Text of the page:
[ExI] transhumanism as a philosophy

udend05 at aol.com udend05 at aol.com
Wed Jun 23 06:59:06 UTC 2010

>What I kept talking about was its status as *formal* philosophy. 
A fourth tier? Oh dear.

But I think I agree again: a 'formal' philosophy sounds like something studied, published and debated in the usual circles. The first suggestion that pops into my mind is akin to Dickie's 'Institutional' definition of art - that an artifact becomes art when it is placed in a context (say, a gallery). Would a 'formal' philosophy be one, then, that is in such a context - i.e., a univeristy? As such, would not Bostrom's research centre at Oxford not count towards that definition? (T

Anything other than the above would seem to suggest 'formal' was a synonym of 'systematic'. Or am I missing your point, Damien? What do you mean by formal?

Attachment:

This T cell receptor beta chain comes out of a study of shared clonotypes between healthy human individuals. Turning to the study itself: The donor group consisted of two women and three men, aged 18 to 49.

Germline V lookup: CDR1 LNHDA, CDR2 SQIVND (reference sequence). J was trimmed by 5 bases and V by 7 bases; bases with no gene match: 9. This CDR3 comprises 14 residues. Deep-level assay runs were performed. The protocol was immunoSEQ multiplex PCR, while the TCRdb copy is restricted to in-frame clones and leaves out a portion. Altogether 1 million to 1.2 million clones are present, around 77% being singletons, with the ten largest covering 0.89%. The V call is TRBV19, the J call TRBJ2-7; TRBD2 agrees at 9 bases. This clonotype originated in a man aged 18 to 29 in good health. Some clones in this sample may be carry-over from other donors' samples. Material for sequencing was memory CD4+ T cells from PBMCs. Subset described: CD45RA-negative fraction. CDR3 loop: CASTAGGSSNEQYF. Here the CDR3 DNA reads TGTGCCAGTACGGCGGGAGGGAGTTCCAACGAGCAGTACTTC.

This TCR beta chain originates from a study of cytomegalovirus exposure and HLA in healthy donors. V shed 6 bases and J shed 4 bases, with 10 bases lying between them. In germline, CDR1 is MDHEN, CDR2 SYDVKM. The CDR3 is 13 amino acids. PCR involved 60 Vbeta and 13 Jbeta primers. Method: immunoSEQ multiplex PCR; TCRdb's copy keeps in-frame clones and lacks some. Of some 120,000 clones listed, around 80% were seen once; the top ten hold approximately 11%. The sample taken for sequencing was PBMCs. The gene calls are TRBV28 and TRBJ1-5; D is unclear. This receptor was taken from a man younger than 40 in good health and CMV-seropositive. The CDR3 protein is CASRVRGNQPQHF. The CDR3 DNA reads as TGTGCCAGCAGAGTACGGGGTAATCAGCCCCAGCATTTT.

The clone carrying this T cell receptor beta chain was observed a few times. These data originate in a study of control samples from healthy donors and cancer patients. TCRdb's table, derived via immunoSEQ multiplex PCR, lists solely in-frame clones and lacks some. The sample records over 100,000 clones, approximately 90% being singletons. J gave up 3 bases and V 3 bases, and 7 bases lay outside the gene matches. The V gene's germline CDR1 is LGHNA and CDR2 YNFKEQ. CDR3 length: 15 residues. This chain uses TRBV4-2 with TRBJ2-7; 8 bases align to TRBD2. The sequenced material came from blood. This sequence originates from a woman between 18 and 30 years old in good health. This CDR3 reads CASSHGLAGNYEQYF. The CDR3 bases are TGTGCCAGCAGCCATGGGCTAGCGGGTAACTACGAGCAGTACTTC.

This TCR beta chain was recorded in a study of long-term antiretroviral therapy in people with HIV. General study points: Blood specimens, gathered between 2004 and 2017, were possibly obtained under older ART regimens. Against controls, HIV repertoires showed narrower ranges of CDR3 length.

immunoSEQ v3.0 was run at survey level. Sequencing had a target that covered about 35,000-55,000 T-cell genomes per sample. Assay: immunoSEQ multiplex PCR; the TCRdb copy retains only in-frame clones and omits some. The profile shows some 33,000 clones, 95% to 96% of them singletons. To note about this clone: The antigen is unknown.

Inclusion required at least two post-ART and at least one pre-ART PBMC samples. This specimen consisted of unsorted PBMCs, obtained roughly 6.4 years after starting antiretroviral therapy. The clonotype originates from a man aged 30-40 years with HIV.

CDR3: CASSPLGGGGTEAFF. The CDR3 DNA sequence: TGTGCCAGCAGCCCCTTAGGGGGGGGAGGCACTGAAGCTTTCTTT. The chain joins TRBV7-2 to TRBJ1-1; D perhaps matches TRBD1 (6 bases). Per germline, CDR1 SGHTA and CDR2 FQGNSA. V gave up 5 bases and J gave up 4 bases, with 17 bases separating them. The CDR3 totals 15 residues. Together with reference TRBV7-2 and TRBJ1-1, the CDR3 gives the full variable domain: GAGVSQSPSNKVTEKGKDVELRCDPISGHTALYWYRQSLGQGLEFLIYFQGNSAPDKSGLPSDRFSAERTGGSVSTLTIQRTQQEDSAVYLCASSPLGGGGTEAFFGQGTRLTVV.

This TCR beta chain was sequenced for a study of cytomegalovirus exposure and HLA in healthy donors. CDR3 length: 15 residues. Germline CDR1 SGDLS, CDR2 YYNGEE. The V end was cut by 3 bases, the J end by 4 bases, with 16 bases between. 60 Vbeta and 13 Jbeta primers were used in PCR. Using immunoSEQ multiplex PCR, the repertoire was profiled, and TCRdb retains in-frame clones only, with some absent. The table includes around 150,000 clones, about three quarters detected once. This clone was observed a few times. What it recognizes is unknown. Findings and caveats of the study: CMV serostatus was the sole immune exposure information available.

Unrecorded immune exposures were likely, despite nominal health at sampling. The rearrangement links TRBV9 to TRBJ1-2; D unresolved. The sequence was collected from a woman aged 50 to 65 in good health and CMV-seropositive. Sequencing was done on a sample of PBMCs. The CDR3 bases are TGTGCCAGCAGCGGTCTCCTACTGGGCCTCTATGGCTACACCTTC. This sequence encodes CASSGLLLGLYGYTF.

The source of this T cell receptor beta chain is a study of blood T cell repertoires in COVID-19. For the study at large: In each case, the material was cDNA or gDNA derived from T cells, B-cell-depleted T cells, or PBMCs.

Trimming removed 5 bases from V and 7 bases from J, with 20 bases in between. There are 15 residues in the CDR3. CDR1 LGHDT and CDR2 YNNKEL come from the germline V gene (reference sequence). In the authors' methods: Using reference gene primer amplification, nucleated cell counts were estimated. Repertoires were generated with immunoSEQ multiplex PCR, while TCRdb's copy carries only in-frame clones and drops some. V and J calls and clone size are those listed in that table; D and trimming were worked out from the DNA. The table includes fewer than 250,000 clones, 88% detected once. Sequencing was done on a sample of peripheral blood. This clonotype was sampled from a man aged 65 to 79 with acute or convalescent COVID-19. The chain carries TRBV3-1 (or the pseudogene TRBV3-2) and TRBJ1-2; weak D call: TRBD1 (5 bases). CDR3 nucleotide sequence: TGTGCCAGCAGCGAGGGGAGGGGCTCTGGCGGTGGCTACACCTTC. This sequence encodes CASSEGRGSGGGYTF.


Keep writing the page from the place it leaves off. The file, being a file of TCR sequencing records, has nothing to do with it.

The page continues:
Another thing, tangentially: perhaps a reason for the slowness of transhumanism's development into a formal or systematic philosophy is to do with the fact that so much attention has been paid recently to the notion of existential risk and the possibility/probability of the kinds of technology conceived. Let's face it, is there a precedent for a philosophy having to cover so much territory and being linked with such experiential ideas (that are in constant flux - with apologies to Heraclitus)? These are exciting times: we are on the threshold of something entirely new on many levels.

I'm off to read the Reader, kids willing. (Talking of whom... they have injections today - another good reason to hope for a time when gene-therapy rids us of the need for these invasive, painful and tortuous methods.)

Damian U.
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